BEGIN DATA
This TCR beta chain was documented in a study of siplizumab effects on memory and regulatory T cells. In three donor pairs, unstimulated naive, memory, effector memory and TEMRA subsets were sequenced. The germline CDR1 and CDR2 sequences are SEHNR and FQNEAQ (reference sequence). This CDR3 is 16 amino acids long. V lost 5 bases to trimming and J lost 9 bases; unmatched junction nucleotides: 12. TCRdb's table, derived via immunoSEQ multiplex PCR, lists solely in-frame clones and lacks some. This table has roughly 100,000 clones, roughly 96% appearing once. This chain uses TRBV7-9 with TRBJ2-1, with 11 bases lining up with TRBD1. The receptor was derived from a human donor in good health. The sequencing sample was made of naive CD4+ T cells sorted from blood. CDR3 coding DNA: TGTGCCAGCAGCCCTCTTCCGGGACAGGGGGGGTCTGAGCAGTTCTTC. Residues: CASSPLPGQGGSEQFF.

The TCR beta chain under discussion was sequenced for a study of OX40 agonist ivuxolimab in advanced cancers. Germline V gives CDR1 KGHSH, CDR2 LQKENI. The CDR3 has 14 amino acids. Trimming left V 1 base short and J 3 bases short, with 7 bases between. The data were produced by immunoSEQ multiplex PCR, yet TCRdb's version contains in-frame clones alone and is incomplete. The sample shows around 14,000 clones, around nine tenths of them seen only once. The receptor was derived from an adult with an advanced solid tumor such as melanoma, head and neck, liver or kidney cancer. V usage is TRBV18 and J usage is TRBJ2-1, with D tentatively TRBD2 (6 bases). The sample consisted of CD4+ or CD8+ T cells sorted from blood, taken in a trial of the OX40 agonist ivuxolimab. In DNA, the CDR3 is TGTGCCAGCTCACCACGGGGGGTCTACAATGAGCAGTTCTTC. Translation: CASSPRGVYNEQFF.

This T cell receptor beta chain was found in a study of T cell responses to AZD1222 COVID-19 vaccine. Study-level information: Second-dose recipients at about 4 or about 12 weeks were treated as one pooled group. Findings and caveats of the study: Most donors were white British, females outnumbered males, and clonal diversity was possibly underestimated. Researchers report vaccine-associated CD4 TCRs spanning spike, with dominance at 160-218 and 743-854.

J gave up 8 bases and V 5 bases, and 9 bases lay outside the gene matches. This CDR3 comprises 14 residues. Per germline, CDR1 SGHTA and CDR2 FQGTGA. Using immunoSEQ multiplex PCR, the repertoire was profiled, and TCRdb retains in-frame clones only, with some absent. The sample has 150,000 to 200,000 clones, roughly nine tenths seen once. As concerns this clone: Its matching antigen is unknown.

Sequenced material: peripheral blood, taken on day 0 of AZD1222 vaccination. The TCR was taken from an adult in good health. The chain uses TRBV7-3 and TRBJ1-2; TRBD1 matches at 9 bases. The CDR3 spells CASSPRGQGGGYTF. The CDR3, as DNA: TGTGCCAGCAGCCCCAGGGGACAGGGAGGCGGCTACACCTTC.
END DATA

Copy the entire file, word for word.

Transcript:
This TCR beta chain was documented in a study of siplizumab effects on memory and regulatory T cells. In three donor pairs, unstimulated naive, memory, effector memory and TEMRA subsets were sequenced. The germline CDR1 and CDR2 sequences are SEHNR and FQNEAQ (reference sequence). This CDR3 is 16 amino acids long. V lost 5 bases to trimming and J lost 9 bases; unmatched junction nucleotides: 12. TCRdb's table, derived via immunoSEQ multiplex PCR, lists solely in-frame clones and lacks some. This table has roughly 100,000 clones, roughly 96% appearing once. This chain uses TRBV7-9 with TRBJ2-1, with 11 bases lining up with TRBD1. The receptor was derived from a human donor in good health. The sequencing sample was made of naive CD4+ T cells sorted from blood. CDR3 coding DNA: TGTGCCAGCAGCCCTCTTCCGGGACAGGGGGGGTCTGAGCAGTTCTTC. Residues: CASSPLPGQGGSEQFF.

The TCR beta chain under discussion was sequenced for a study of OX40 agonist ivuxolimab in advanced cancers. Germline V gives CDR1 KGHSH, CDR2 LQKENI. The CDR3 has 14 amino acids. Trimming left V 1 base short and J 3 bases short, with 7 bases between. The data were produced by immunoSEQ multiplex PCR, yet TCRdb's version contains in-frame clones alone and is incomplete. The sample shows around 14,000 clones, around nine tenths of them seen only once. The receptor was derived from an adult with an advanced solid tumor such as melanoma, head and neck, liver or kidney cancer. V usage is TRBV18 and J usage is TRBJ2-1, with D tentatively TRBD2 (6 bases). The sample consisted of CD4+ or CD8+ T cells sorted from blood, taken in a trial of the OX40 agonist ivuxolimab. In DNA, the CDR3 is TGTGCCAGCTCACCACGGGGGGTCTACAATGAGCAGTTCTTC. Translation: CASSPRGVYNEQFF.

This T cell receptor beta chain was found in a study of T cell responses to AZD1222 COVID-19 vaccine. Study-level information: Second-dose recipients at about 4 or about 12 weeks were treated as one pooled group. Findings and caveats of the study: Most donors were white British, females outnumbered males, and clonal diversity was possibly underestimated. Researchers report vaccine-associated CD4 TCRs spanning spike, with dominance at 160-218 and 743-854.

J gave up 8 bases and V 5 bases, and 9 bases lay outside the gene matches. This CDR3 comprises 14 residues. Per germline, CDR1 SGHTA and CDR2 FQGTGA. Using immunoSEQ multiplex PCR, the repertoire was profiled, and TCRdb retains in-frame clones only, with some absent. The sample has 150,000 to 200,000 clones, roughly nine tenths seen once. As concerns this clone: Its matching antigen is unknown.

Sequenced material: peripheral blood, taken on day 0 of AZD1222 vaccination. The TCR was taken from an adult in good health. The chain uses TRBV7-3 and TRBJ1-2; TRBD1 matches at 9 bases. The CDR3 spells CASSPRGQGGGYTF. The CDR3, as DNA: TGTGCCAGCAGCCCCAGGGGACAGGGAGGCGGCTACACCTTC.